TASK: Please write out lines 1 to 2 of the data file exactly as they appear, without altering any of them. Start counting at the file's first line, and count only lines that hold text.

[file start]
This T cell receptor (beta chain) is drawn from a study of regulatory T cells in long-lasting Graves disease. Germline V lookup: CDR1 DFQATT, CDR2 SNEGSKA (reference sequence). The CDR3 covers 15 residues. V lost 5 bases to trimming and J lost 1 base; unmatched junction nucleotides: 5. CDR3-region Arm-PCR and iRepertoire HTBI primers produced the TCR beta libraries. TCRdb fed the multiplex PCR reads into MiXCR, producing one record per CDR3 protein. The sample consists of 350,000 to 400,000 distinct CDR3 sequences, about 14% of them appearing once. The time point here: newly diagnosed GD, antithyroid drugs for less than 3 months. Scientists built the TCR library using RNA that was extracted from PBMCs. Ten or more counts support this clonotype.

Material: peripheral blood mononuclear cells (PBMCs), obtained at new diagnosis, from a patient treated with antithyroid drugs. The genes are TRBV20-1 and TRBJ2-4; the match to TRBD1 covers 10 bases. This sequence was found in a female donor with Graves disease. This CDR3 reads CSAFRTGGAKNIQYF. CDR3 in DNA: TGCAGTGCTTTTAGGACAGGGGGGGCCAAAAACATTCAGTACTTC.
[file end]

This T cell receptor (beta chain) is drawn from a study of regulatory T cells in long-lasting Graves disease. Germline V lookup: CDR1 DFQATT, CDR2 SNEGSKA (reference sequence). The CDR3 covers 15 residues. V lost 5 bases to trimming and J lost 1 base; unmatched junction nucleotides: 5. CDR3-region Arm-PCR and iRepertoire HTBI primers produced the TCR beta libraries. TCRdb fed the multiplex PCR reads into MiXCR, producing one record per CDR3 protein. The sample consists of 350,000 to 400,000 distinct CDR3 sequences, about 14% of them appearing once. The time point here: newly diagnosed GD, antithyroid drugs for less than 3 months. Scientists built the TCR library using RNA that was extracted from PBMCs. Ten or more counts support this clonotype.

Material: peripheral blood mononuclear cells (PBMCs), obtained at new diagnosis, from a patient treated with antithyroid drugs. The genes are TRBV20-1 and TRBJ2-4; the match to TRBD1 covers 10 bases. This sequence was found in a female donor with Graves disease. This CDR3 reads CSAFRTGGAKNIQYF. CDR3 in DNA: TGCAGTGCTTTTAGGACAGGGGGGGCCAAAAACATTCAGTACTTC.